• By Joshua Carroll

New series, Dexter: New Blood, releases on Showtime this month

The friendly neighborhood serial killer, Dexter Morgan, is back with Showtime’s Dexter: New Blood.

The original show was based on the novel, Darkly Dreaming Dexter, by Jeff Lindsay, which ran for an impressive eight seasons. Those who watched Dexter during its original run know the series finale that aired back in 2013 left a sour taste in fans' mouths, myself included. The show ended things in a contrived and ambiguous way, which was likely for the sake of leaving room for a continuation of the show in the future.

When I first finished watching the series, the thought of this drove me nuts. There’s nothing I can’t stand more than a series that doesn’t know when to end. Even still, when I heard the announcement of a new series coming out almost a decade later, I was intrigued. I wanted to know if they could make up for the ending of the original series.

Well, the answer is, kind of. This new series sees Dexter Morgan alive and well after escaping the results of his murderous escapades in Miami. It picks up roughly around where the finale left off, with Dexter living in a snowy, secluded town known as Iron Lake, New York.

He’s lost the lumberjack motif from before, along with his old name. He is now known as Jim Lindsay, perhaps an allusion to the author of the source material. He works at a small-town gun store selling a variety of hunting equipment to those who wander through.

After the consequences of his righteous murder sprees from the original series, he attempts to live a quiet life by burying Dexter Morgan and his “dark passenger.” That is until his now 16-year-old son Harrison tracks him down after he vanished from his life as a young child. This is where the real hook of Dexter: New Blood is.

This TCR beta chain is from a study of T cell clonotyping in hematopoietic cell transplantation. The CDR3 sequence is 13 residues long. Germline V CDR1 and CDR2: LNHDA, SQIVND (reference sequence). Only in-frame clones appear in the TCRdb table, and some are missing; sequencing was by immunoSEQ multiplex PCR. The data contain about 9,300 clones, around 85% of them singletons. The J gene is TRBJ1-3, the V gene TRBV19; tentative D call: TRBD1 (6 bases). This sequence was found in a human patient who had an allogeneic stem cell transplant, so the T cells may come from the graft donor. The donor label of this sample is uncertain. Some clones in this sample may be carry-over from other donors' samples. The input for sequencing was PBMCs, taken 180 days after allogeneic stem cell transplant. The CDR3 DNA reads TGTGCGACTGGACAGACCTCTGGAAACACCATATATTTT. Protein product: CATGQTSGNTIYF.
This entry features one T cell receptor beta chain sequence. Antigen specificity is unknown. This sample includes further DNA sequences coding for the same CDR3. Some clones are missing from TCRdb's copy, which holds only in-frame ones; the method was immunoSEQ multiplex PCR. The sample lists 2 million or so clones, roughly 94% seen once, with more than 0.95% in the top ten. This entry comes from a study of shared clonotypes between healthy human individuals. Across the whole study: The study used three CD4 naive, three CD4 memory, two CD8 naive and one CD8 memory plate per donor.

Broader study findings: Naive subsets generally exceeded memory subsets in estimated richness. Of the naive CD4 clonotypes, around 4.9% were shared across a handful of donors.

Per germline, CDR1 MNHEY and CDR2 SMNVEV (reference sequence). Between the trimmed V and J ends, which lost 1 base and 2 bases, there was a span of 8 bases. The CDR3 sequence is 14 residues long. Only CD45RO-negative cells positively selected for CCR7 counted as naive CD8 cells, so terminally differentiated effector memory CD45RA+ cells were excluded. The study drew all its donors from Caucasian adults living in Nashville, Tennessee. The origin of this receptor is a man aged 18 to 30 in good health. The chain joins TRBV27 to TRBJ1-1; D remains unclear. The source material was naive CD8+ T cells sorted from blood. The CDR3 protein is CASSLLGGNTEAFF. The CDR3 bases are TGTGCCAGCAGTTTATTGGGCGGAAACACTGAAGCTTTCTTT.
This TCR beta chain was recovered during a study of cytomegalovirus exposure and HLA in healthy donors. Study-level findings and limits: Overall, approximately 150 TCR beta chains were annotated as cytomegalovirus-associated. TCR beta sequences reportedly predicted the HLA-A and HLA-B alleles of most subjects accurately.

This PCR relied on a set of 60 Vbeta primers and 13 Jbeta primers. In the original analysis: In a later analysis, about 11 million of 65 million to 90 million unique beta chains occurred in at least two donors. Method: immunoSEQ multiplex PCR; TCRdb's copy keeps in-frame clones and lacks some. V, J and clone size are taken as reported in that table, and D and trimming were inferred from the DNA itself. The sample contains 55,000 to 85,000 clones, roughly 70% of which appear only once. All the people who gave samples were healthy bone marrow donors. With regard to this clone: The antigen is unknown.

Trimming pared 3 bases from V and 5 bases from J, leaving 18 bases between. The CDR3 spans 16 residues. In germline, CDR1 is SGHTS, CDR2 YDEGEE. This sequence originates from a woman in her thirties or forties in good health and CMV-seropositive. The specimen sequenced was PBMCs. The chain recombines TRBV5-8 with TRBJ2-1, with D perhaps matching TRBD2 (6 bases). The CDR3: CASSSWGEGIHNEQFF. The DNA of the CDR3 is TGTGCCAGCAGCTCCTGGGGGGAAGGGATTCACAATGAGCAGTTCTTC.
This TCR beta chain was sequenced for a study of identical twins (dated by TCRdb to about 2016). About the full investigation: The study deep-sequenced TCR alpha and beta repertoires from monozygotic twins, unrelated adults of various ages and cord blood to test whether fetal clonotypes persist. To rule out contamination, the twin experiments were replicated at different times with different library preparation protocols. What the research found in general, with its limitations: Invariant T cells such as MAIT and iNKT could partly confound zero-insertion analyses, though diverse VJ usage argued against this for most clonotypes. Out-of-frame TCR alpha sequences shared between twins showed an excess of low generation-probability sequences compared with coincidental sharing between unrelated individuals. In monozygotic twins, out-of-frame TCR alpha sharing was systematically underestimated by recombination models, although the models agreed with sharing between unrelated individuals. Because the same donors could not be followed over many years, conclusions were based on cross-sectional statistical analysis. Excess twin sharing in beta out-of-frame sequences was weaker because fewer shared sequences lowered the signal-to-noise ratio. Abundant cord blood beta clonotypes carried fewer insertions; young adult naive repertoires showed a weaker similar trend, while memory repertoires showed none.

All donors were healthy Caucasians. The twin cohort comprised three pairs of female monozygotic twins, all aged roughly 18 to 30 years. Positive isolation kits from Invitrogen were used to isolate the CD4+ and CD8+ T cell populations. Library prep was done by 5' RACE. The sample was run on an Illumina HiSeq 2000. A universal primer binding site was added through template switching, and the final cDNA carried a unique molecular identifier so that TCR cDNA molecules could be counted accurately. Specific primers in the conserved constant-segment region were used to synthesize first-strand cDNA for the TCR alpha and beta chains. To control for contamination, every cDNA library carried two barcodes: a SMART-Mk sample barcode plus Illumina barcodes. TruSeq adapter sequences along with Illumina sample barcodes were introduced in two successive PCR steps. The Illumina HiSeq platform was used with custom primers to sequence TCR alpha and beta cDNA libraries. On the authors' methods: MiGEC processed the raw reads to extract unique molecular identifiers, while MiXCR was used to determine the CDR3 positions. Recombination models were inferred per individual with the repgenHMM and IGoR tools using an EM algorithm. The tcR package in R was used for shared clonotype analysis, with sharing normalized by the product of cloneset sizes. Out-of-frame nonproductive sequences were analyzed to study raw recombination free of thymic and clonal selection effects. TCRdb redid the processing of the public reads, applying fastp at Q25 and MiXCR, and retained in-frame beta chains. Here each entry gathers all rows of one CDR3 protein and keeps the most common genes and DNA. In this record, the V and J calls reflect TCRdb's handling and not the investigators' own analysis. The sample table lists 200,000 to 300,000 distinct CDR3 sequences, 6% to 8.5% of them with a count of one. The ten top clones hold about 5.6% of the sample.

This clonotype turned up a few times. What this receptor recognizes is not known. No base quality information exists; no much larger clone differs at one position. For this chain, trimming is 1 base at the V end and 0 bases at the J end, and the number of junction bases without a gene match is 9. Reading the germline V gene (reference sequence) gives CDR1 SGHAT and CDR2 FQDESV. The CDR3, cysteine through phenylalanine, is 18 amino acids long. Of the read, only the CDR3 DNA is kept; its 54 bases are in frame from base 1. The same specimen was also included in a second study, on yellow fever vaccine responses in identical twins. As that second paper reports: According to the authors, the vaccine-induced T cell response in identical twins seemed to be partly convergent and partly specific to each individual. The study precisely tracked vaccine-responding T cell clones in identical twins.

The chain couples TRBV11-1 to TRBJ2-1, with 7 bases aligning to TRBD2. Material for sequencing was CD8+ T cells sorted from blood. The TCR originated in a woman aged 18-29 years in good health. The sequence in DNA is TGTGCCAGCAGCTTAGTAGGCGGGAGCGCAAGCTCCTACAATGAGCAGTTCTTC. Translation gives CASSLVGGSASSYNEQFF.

After Harrison was “born in blood” like his father, the question has remained if he also inherited his murderous tendencies. This appearance also comes in tandem with Dexter relapsing and killing in the name of justice once more.

Seeing him attempt to balance this lifestyle with the many questions his son has for him is genuinely intriguing. The show doesn’t break too much new ground from its predecessor, but it doesn’t have to. It introduces another cat-and-mouse story of Dexter tangling with another psychopath such as himself, and it’s just as engaging as it was before.

If I could describe this new series in one word, I’d say it’s cozy. Well, it’s about as cozy as a story about a compulsive murderer could be. It hits a lot of similar beats to the original, it has some fun callbacks and references, and it overall feels like slipping into an old pair of shoes.

Michael C. Hall does a great job portraying the titular character, and the new cast is decent too. The star of the show is easily the new antagonist played by Clancy Brown, who’s as evil as he is charismatic.

Even with the new cast, the show isn’t too much of a departure from the original series. What really keeps it interesting is getting those questions about Harrison answered and seeing that father/son dynamic thrown into the mix.

Without spoiling too much, I feel like I got the ending that I wanted from the original in the season finale. It’s not perfect, but it ends things with a sense of closure that I didn’t get before. It’s still unknown if New Blood will continue with another season, but I’d be perfectly happy if it didn’t.

If you’re a fan of Dexter, I'd say this series is worth looking into. If you’re not, then I’d highly recommend checking out the original series as well. It does an excellent job keeping you on the edge of your seat while exploring the recesses of Dexter Morgan’s mind.